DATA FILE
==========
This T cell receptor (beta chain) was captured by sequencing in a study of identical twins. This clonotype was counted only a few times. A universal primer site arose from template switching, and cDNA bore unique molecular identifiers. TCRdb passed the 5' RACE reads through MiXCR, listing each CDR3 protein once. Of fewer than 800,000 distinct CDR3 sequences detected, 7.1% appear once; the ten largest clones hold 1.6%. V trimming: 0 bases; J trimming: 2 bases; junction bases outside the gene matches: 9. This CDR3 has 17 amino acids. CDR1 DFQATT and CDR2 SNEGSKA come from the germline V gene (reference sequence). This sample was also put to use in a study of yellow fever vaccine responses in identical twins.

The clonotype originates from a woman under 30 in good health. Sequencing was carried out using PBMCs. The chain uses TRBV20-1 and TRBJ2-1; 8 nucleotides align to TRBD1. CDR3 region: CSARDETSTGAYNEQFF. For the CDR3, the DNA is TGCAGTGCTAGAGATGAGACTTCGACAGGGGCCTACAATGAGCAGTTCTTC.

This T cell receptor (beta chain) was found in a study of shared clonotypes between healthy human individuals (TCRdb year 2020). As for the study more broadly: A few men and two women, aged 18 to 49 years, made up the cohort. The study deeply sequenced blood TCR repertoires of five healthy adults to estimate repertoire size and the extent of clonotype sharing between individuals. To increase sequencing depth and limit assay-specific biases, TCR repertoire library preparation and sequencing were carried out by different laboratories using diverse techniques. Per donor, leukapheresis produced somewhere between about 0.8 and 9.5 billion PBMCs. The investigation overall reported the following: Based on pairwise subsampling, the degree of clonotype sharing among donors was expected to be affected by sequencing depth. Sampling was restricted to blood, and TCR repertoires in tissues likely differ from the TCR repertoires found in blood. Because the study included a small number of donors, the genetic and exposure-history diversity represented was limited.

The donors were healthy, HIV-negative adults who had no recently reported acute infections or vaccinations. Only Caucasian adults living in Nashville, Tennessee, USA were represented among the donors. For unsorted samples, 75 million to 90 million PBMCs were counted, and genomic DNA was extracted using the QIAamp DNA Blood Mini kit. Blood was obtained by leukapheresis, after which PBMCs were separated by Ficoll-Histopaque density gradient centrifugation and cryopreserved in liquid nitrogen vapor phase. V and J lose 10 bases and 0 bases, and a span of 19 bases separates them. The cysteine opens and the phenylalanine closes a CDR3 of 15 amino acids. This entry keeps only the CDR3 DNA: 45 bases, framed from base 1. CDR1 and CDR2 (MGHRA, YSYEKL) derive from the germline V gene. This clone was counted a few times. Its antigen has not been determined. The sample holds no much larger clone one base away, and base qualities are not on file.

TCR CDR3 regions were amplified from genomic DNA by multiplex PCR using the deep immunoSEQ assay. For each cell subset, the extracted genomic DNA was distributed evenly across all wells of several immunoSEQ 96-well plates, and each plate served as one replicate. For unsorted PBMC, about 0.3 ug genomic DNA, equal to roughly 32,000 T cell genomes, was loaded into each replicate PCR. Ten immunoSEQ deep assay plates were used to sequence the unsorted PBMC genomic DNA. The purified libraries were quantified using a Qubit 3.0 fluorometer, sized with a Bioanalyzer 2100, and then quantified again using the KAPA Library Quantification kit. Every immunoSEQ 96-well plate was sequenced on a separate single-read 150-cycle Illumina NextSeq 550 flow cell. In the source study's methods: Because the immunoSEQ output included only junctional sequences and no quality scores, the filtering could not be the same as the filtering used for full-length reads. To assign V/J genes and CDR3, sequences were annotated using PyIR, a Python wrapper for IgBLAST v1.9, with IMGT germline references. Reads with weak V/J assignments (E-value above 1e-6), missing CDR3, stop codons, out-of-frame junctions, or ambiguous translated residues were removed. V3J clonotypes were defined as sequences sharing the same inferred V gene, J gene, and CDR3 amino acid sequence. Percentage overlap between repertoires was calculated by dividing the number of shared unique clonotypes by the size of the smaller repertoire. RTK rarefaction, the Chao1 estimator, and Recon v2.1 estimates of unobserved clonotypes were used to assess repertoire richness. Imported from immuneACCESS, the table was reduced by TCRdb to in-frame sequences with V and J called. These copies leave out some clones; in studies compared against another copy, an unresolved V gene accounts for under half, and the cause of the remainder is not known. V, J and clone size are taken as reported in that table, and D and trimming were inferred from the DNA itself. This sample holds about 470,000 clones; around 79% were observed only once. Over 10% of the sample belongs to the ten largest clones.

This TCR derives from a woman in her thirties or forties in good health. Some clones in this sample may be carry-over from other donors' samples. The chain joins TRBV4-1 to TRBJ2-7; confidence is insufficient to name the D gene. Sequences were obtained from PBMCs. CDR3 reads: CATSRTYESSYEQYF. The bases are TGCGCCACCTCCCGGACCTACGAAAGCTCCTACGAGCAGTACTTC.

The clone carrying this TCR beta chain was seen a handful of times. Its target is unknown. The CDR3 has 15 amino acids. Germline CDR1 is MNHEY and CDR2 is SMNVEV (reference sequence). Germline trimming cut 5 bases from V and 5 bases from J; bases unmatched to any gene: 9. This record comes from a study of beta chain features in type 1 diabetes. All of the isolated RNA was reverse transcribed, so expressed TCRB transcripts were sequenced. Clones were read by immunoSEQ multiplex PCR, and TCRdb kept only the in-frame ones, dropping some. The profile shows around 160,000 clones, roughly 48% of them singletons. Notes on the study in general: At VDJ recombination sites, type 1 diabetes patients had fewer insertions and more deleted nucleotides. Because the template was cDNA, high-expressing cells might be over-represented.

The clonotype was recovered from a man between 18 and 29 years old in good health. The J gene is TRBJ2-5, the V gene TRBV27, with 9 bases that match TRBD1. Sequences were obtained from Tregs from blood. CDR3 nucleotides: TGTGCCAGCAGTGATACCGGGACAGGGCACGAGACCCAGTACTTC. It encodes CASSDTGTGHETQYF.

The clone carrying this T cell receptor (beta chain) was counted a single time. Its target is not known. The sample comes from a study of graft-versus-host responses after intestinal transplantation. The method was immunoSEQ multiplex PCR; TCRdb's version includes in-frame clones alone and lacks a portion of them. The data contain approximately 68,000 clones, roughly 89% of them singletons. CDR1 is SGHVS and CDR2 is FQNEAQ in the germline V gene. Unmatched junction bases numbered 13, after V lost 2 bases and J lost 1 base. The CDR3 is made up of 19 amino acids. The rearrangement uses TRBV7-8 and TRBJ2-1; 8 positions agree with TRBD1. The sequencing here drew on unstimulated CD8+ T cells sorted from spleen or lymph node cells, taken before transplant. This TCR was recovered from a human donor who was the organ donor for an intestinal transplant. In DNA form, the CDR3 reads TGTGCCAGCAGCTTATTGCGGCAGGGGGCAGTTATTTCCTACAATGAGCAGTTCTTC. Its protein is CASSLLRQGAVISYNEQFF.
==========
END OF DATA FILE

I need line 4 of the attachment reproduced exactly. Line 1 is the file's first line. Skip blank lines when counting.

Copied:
The donors were healthy, HIV-negative adults who had no recently reported acute infections or vaccinations. Only Caucasian adults living in Nashville, Tennessee, USA were represented among the donors. For unsorted samples, 75 million to 90 million PBMCs were counted, and genomic DNA was extracted using the QIAamp DNA Blood Mini kit. Blood was obtained by leukapheresis, after which PBMCs were separated by Ficoll-Histopaque density gradient centrifugation and cryopreserved in liquid nitrogen vapor phase. V and J lose 10 bases and 0 bases, and a span of 19 bases separates them. The cysteine opens and the phenylalanine closes a CDR3 of 15 amino acids. This entry keeps only the CDR3 DNA: 45 bases, framed from base 1. CDR1 and CDR2 (MGHRA, YSYEKL) derive from the germline V gene. This clone was counted a few times. Its antigen has not been determined. The sample holds no much larger clone one base away, and base qualities are not on file.